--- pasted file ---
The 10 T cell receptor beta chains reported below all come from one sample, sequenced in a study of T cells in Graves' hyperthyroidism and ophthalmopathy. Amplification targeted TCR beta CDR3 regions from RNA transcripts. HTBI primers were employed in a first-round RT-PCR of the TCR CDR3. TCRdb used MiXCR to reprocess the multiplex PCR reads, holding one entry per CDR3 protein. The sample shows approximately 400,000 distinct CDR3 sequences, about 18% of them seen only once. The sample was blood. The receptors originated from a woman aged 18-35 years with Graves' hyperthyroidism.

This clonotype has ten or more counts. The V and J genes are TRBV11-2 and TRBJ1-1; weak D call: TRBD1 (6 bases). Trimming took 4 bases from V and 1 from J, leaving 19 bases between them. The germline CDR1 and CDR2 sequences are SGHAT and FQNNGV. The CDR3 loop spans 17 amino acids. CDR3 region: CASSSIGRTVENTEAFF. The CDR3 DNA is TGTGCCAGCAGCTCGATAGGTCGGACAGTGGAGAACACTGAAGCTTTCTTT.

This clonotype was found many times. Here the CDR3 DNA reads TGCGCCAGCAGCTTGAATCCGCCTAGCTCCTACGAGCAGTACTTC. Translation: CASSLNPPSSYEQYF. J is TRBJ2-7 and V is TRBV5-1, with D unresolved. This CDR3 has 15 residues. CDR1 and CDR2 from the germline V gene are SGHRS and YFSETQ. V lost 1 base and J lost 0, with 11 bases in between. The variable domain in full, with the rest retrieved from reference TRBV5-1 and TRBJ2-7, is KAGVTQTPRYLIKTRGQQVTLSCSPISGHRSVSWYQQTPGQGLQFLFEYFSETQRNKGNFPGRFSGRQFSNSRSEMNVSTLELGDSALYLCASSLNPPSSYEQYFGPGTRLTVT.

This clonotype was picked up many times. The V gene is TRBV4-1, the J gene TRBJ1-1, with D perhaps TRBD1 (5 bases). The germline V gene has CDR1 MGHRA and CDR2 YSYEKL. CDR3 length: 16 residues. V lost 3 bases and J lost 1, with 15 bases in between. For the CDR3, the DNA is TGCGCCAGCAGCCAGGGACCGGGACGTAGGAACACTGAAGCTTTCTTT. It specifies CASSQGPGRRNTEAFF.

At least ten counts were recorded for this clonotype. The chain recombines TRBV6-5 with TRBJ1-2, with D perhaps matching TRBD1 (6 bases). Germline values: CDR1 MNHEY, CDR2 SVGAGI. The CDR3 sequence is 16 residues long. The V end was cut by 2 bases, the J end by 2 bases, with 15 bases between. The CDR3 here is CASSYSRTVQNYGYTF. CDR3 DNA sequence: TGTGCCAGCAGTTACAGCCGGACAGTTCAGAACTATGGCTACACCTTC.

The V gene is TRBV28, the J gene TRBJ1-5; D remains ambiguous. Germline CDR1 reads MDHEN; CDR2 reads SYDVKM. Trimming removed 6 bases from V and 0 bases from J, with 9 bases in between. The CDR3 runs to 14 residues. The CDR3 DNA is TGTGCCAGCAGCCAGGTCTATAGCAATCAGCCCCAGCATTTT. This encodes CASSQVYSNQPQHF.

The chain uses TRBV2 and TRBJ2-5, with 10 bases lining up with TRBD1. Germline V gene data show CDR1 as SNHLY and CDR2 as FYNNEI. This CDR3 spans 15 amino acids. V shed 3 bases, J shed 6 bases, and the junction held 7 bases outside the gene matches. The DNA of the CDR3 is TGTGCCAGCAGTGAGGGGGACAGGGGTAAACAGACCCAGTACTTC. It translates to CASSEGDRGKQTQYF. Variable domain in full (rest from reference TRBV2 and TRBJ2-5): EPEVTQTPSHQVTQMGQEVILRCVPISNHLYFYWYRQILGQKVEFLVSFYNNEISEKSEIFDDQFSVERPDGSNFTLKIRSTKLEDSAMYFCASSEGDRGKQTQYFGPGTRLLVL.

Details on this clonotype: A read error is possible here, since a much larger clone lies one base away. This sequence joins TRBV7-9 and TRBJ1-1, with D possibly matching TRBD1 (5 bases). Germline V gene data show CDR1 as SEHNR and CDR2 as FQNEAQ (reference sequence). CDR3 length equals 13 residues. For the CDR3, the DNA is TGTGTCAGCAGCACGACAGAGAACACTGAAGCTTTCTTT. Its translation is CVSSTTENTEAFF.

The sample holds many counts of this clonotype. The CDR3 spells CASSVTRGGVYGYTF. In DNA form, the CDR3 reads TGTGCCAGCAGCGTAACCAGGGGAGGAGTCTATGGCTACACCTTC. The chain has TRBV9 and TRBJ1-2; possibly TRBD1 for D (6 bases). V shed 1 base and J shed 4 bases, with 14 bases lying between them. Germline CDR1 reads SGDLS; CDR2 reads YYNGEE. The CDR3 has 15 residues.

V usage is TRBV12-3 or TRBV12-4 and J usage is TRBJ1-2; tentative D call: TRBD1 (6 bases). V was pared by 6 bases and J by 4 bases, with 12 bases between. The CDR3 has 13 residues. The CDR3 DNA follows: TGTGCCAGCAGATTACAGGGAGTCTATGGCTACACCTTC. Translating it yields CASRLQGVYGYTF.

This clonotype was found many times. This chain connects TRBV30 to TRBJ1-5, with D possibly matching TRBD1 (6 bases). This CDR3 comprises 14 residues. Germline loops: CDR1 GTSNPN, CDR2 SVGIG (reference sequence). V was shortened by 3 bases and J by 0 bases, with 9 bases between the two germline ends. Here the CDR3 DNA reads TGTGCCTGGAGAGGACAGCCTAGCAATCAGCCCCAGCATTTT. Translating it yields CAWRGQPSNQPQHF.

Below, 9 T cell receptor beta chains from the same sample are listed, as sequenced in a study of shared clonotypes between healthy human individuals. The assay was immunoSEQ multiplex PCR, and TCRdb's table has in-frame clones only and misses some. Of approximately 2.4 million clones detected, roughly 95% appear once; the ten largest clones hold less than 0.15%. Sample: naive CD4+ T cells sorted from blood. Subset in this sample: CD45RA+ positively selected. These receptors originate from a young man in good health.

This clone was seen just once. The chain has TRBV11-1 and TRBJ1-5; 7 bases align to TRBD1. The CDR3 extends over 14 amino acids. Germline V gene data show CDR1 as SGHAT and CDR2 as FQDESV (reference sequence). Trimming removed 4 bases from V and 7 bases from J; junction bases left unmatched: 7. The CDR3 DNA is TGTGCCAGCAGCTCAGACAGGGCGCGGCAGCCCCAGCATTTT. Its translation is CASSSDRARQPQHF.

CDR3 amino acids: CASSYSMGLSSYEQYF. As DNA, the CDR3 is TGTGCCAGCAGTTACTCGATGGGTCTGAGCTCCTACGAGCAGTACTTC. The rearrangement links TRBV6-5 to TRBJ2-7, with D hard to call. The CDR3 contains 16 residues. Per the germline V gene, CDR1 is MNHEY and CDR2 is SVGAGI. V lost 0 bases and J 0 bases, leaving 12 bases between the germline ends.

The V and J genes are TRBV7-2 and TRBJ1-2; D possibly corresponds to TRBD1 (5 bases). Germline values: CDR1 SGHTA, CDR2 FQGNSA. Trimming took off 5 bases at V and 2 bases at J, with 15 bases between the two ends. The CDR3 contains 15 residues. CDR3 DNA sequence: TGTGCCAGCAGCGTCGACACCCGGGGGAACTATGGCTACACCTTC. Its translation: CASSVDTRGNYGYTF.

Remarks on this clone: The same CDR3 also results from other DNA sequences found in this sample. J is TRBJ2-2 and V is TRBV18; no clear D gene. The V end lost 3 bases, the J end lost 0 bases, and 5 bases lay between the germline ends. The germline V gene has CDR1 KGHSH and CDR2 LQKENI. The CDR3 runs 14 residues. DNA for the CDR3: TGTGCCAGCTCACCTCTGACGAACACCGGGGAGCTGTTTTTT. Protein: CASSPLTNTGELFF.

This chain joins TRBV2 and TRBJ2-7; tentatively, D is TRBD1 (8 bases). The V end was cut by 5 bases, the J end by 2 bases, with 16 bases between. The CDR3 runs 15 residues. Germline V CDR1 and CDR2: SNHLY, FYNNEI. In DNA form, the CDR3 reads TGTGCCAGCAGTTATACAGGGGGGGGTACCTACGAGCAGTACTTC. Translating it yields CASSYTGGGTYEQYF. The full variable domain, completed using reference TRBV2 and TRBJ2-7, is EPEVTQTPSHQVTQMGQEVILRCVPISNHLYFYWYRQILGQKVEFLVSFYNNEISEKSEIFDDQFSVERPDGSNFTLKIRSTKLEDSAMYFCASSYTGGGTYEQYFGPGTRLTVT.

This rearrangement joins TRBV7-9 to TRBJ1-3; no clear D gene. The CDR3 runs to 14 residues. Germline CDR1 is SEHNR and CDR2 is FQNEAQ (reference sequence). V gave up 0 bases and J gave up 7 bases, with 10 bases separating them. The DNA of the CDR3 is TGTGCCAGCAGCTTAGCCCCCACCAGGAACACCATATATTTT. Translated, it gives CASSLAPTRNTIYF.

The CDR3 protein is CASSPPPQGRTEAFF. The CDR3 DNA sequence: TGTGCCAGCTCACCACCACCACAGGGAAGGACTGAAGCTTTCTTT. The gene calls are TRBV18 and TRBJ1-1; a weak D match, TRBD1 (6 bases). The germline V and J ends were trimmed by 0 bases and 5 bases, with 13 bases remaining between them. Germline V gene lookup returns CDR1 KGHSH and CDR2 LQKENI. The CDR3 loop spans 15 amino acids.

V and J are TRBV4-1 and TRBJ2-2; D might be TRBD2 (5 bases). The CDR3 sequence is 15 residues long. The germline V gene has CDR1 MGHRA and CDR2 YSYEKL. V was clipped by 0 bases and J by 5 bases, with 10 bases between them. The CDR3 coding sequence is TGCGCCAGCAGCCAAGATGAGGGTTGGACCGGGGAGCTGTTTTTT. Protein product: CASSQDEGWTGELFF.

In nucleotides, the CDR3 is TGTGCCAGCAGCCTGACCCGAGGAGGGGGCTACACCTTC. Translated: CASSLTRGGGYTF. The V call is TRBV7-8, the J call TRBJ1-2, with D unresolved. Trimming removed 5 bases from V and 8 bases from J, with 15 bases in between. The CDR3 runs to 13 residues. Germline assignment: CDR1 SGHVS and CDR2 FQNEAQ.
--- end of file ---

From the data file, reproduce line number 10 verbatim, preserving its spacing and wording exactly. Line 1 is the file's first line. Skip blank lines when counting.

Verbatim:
V usage is TRBV12-3 or TRBV12-4 and J usage is TRBJ1-2; tentative D call: TRBD1 (6 bases). V was pared by 6 bases and J by 4 bases, with 12 bases between. The CDR3 has 13 residues. The CDR3 DNA follows: TGTGCCAGCAGATTACAGGGAGTCTATGGCTACACCTTC. Translating it yields CASRLQGVYGYTF.